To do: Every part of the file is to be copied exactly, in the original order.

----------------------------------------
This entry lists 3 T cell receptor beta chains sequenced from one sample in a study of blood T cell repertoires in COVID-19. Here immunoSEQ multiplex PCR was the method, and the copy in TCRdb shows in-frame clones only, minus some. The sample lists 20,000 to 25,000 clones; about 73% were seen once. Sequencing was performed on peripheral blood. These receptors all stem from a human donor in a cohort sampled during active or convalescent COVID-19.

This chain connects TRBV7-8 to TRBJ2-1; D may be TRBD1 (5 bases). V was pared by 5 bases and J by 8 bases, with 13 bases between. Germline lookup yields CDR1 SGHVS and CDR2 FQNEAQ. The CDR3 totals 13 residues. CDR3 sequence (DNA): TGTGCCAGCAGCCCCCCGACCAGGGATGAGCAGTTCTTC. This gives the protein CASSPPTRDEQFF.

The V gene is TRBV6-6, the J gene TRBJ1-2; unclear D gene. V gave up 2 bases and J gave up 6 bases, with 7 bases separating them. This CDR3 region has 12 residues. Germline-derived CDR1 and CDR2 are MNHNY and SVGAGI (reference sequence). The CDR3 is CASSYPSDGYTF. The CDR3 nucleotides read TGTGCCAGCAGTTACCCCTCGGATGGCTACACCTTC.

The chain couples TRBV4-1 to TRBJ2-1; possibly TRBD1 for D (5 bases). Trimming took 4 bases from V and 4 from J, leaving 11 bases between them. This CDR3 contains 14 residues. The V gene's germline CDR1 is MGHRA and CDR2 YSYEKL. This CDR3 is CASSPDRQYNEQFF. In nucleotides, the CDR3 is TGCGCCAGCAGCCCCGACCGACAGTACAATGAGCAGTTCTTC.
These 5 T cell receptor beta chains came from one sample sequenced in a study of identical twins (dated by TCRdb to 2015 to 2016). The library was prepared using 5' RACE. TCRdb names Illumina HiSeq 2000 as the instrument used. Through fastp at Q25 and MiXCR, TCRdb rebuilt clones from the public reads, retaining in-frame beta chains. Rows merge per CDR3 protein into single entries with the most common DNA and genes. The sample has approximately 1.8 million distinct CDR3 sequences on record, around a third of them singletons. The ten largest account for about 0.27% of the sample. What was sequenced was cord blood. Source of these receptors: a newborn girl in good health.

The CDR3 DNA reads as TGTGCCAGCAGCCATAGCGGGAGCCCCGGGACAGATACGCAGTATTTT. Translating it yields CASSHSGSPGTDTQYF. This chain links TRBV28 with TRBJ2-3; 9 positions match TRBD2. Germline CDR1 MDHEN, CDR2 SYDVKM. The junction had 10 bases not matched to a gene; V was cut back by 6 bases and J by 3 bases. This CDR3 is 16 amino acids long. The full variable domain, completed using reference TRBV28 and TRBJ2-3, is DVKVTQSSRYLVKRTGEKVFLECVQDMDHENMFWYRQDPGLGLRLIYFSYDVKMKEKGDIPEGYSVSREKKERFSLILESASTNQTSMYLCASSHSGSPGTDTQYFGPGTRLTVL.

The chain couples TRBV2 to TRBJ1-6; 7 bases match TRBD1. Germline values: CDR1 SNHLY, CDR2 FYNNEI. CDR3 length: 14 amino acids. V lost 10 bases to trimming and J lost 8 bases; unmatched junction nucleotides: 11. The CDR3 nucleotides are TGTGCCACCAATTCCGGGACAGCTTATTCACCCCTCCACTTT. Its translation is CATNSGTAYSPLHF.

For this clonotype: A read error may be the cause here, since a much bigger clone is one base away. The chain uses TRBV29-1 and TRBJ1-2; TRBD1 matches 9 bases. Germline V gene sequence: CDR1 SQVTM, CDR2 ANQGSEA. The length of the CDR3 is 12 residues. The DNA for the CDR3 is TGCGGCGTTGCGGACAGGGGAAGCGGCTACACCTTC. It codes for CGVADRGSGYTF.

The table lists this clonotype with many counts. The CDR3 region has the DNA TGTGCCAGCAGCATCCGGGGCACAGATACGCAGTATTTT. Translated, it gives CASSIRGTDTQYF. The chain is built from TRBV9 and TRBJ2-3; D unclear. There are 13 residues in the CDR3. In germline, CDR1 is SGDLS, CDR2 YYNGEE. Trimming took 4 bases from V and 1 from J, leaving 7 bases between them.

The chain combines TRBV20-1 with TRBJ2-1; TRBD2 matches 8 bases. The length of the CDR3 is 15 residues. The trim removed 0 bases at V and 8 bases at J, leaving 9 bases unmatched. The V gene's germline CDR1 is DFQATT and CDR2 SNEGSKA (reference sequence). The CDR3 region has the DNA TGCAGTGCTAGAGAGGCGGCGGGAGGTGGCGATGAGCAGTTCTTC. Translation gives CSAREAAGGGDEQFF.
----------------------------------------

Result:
This entry lists 3 T cell receptor beta chains sequenced from one sample in a study of blood T cell repertoires in COVID-19. Here immunoSEQ multiplex PCR was the method, and the copy in TCRdb shows in-frame clones only, minus some. The sample lists 20,000 to 25,000 clones; about 73% were seen once. Sequencing was performed on peripheral blood. These receptors all stem from a human donor in a cohort sampled during active or convalescent COVID-19.

This chain connects TRBV7-8 to TRBJ2-1; D may be TRBD1 (5 bases). V was pared by 5 bases and J by 8 bases, with 13 bases between. Germline lookup yields CDR1 SGHVS and CDR2 FQNEAQ. The CDR3 totals 13 residues. CDR3 sequence (DNA): TGTGCCAGCAGCCCCCCGACCAGGGATGAGCAGTTCTTC. This gives the protein CASSPPTRDEQFF.

The V gene is TRBV6-6, the J gene TRBJ1-2; unclear D gene. V gave up 2 bases and J gave up 6 bases, with 7 bases separating them. This CDR3 region has 12 residues. Germline-derived CDR1 and CDR2 are MNHNY and SVGAGI (reference sequence). The CDR3 is CASSYPSDGYTF. The CDR3 nucleotides read TGTGCCAGCAGTTACCCCTCGGATGGCTACACCTTC.

The chain couples TRBV4-1 to TRBJ2-1; possibly TRBD1 for D (5 bases). Trimming took 4 bases from V and 4 from J, leaving 11 bases between them. This CDR3 contains 14 residues. The V gene's germline CDR1 is MGHRA and CDR2 YSYEKL. This CDR3 is CASSPDRQYNEQFF. In nucleotides, the CDR3 is TGCGCCAGCAGCCCCGACCGACAGTACAATGAGCAGTTCTTC.
These 5 T cell receptor beta chains came from one sample sequenced in a study of identical twins (dated by TCRdb to 2015 to 2016). The library was prepared using 5' RACE. TCRdb names Illumina HiSeq 2000 as the instrument used. Through fastp at Q25 and MiXCR, TCRdb rebuilt clones from the public reads, retaining in-frame beta chains. Rows merge per CDR3 protein into single entries with the most common DNA and genes. The sample has approximately 1.8 million distinct CDR3 sequences on record, around a third of them singletons. The ten largest account for about 0.27% of the sample. What was sequenced was cord blood. Source of these receptors: a newborn girl in good health.

The CDR3 DNA reads as TGTGCCAGCAGCCATAGCGGGAGCCCCGGGACAGATACGCAGTATTTT. Translating it yields CASSHSGSPGTDTQYF. This chain links TRBV28 with TRBJ2-3; 9 positions match TRBD2. Germline CDR1 MDHEN, CDR2 SYDVKM. The junction had 10 bases not matched to a gene; V was cut back by 6 bases and J by 3 bases. This CDR3 is 16 amino acids long. The full variable domain, completed using reference TRBV28 and TRBJ2-3, is DVKVTQSSRYLVKRTGEKVFLECVQDMDHENMFWYRQDPGLGLRLIYFSYDVKMKEKGDIPEGYSVSREKKERFSLILESASTNQTSMYLCASSHSGSPGTDTQYFGPGTRLTVL.

The chain couples TRBV2 to TRBJ1-6; 7 bases match TRBD1. Germline values: CDR1 SNHLY, CDR2 FYNNEI. CDR3 length: 14 amino acids. V lost 10 bases to trimming and J lost 8 bases; unmatched junction nucleotides: 11. The CDR3 nucleotides are TGTGCCACCAATTCCGGGACAGCTTATTCACCCCTCCACTTT. Its translation is CATNSGTAYSPLHF.

For this clonotype: A read error may be the cause here, since a much bigger clone is one base away. The chain uses TRBV29-1 and TRBJ1-2; TRBD1 matches 9 bases. Germline V gene sequence: CDR1 SQVTM, CDR2 ANQGSEA. The length of the CDR3 is 12 residues. The DNA for the CDR3 is TGCGGCGTTGCGGACAGGGGAAGCGGCTACACCTTC. It codes for CGVADRGSGYTF.

The table lists this clonotype with many counts. The CDR3 region has the DNA TGTGCCAGCAGCATCCGGGGCACAGATACGCAGTATTTT. Translated, it gives CASSIRGTDTQYF. The chain is built from TRBV9 and TRBJ2-3; D unclear. There are 13 residues in the CDR3. In germline, CDR1 is SGDLS, CDR2 YYNGEE. Trimming took 4 bases from V and 1 from J, leaving 7 bases between them.

The chain combines TRBV20-1 with TRBJ2-1; TRBD2 matches 8 bases. The length of the CDR3 is 15 residues. The trim removed 0 bases at V and 8 bases at J, leaving 9 bases unmatched. The V gene's germline CDR1 is DFQATT and CDR2 SNEGSKA (reference sequence). The CDR3 region has the DNA TGCAGTGCTAGAGAGGCGGCGGGAGGTGGCGATGAGCAGTTCTTC. Translation gives CSAREAAGGGDEQFF.